I called my friend in Ann Arbor again who then sent my old passport by FedEx.  Three days later the passport arrived.  Since I had to leave Kolkata for prescheduled visit to Bangalore , my niece took it to Mr. Talukdar . But due to lack of communication between the FRRO office and the airport immigration department my passport had not arrived at the city office even after 9 days.  My niece had to go to the FRRO’s office three times once waiting until 6 P.M. still they did not have my passport.  They only promised: “it will come soon”. At last,  12 days after my arrival, my niece got my passport.
 
From this painful and anxiety provoking experience I have learned a few valuable lessons:
 
1.    The loud talk about “Dual Citizenship” for Indian Americans is just a political hoax.
 
2.    The OCI card just does not have any value.  It is just a piece of expensive junk. You still need a visa every time you travel to India whether or not you possess an OCI card.  Only difference is that for the high price of getting an OCI card you will get a “life long ” visa.  A 10-year visa is much cheaper.
 
3.    When coming to India always consider yourself a foreigner and bring your visa with you, there will be no exceptions. Your OCI card is not a visa substitute.
 
4.     In fact, you will probably be treated worse than an ordinary foreigner arriving without a valid visa.  Because a foreigner especially a white Caucasian will at least be treated with courtesy and probably offered a temporary visa if there is no reason to deny it, but not you.
 
Please feel free to forward this mail to any of your friends who may befit from my experience.  Especially feel free to forward this to any influential politician or civil servant in India that you may know.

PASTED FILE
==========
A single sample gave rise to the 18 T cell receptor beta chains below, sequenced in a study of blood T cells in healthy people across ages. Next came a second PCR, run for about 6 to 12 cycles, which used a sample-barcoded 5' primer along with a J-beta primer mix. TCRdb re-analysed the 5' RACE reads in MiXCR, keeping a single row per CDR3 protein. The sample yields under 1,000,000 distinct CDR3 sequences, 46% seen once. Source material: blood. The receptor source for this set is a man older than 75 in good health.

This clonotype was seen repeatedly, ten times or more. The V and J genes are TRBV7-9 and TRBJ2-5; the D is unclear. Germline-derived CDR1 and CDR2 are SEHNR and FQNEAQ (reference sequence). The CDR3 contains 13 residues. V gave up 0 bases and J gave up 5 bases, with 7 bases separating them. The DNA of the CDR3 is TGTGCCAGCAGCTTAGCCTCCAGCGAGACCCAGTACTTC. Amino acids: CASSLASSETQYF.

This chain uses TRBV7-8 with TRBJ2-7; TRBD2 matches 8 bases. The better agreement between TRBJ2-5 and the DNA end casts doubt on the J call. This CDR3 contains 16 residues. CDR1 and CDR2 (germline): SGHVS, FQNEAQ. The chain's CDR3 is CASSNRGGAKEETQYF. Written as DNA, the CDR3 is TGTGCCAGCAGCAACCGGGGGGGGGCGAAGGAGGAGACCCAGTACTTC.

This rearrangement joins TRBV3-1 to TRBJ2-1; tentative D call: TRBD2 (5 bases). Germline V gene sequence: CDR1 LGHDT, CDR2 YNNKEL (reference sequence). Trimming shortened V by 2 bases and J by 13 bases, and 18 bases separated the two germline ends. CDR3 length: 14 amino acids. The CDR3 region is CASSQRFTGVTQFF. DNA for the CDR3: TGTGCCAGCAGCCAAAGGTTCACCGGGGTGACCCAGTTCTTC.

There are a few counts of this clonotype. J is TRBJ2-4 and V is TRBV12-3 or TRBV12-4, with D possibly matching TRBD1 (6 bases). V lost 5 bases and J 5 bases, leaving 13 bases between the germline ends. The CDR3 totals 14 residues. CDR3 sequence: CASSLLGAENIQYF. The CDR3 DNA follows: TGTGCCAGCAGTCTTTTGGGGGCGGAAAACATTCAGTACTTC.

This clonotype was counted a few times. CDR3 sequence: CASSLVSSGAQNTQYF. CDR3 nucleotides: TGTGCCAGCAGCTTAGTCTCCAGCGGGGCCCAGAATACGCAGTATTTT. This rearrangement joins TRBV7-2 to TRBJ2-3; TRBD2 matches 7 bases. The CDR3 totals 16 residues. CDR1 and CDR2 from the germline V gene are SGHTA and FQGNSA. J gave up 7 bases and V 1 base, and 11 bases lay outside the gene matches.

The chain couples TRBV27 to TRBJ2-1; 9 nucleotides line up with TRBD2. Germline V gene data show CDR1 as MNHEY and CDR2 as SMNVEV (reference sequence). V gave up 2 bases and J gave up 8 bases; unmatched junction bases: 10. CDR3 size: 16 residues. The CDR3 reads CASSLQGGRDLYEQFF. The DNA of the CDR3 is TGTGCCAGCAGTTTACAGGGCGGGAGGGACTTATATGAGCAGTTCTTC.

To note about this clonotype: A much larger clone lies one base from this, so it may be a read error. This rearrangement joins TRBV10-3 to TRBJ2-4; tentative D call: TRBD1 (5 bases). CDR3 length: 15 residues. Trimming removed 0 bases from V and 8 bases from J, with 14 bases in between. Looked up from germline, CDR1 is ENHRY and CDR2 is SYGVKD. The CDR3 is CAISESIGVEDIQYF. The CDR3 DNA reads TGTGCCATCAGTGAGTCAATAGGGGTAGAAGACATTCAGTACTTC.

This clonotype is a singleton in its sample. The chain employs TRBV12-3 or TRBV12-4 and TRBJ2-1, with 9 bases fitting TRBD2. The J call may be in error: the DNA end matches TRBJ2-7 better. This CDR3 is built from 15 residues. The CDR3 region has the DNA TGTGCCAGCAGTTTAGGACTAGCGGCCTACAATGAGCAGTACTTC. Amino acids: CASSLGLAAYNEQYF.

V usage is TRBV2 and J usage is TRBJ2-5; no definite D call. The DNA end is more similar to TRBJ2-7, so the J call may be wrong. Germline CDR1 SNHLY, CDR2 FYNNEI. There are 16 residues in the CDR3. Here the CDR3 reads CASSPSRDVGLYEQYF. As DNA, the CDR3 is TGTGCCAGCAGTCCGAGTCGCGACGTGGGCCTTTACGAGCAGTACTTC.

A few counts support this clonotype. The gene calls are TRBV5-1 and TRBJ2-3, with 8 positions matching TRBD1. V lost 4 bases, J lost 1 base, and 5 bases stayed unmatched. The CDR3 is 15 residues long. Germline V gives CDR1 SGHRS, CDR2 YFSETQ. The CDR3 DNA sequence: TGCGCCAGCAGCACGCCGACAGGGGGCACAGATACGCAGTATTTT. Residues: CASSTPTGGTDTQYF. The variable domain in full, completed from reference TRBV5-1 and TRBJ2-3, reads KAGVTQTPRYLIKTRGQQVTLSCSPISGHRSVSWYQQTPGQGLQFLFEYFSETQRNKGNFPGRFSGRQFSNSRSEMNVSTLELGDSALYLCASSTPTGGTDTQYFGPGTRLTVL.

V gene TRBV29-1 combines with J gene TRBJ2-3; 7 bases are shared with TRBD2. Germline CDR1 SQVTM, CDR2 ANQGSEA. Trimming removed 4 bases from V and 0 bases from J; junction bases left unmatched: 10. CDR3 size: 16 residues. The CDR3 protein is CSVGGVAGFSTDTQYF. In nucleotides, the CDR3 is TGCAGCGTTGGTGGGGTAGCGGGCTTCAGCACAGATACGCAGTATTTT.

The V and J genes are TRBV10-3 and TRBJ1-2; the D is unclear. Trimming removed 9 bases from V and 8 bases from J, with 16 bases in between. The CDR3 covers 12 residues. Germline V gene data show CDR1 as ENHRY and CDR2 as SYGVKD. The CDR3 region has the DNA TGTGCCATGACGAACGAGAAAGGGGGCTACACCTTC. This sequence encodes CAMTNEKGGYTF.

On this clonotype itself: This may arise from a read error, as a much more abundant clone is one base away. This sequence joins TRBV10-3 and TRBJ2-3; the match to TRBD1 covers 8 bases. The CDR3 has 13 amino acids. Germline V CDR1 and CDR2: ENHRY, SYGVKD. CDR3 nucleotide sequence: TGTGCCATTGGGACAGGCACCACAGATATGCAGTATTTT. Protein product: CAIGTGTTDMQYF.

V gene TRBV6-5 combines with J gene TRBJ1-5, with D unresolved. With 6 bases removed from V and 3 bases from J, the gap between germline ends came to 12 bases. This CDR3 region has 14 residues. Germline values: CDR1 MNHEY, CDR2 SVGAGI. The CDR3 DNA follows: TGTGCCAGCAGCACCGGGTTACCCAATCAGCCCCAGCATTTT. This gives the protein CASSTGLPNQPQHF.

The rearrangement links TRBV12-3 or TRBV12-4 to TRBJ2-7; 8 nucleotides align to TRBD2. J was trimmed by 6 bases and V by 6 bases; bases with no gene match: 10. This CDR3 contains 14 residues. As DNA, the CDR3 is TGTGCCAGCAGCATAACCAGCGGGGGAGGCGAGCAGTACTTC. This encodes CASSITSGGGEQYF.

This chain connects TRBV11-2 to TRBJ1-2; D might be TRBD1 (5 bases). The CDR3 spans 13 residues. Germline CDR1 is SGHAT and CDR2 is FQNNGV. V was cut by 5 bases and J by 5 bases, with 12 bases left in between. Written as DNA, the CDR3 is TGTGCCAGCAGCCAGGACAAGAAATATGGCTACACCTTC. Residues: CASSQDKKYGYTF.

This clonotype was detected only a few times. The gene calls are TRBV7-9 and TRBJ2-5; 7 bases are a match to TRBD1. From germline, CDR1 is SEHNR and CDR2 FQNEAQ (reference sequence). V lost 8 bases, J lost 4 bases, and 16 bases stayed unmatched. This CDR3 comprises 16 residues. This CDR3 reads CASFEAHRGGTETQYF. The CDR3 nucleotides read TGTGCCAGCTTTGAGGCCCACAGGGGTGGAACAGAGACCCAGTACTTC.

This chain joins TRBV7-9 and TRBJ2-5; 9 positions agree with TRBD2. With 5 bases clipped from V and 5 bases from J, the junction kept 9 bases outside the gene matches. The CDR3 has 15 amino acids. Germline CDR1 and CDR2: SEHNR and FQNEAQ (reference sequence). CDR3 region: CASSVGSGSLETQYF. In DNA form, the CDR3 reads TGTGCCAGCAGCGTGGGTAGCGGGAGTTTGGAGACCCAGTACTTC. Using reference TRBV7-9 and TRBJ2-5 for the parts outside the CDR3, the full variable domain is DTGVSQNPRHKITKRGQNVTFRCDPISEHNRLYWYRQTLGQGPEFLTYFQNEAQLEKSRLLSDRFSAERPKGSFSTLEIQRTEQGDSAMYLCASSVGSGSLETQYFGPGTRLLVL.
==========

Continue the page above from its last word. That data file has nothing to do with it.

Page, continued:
Sujit K. Pandit M.D.,Professor Emeritus, Department of Anesthesiology, University of Michigan

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I have sent a copy of this email to Indian Consulate, Sydney. They may consider about enlightening Indian Australians re the value of the OCI cards. There are OCI card holders in Australia and they would be interested in this matter.

Dr Yadu Singh/Sydney/11th Sept, 2009

8 thoughts on “OCI Card: A story of an Emeritus Professor of Medicine from USA!

  1. It is embarraasing that the indian government makes so much money out of NRI investments but wont grant a full fledged dual citizenship. The reason cited is the ” Indian constitution doesent allow. My question is the constitution exists for the people and not vice versa, When more countries around the world offer full fledged dual citizenship and NRIs remit more money in their country (India) than any other nationalities do for their country why not offer full fledged dual citizenship and save us from these kind of hardships that a 70 year old Indian has to go through. It just does not make sense to me.

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  2. I just came across this incident.
    I would say the Prof was wrong here and did not completely understand what OCI meant. India does NOT offer dual citizenship. OCI is merely an ‘extended visa’. The website clearly and unambiguously states that the passport containing the visa stamp has to be carried with the passenger when entering India. Infact, the Prof should be relieved that he was let off with only a slight reprimand and not sent back to US.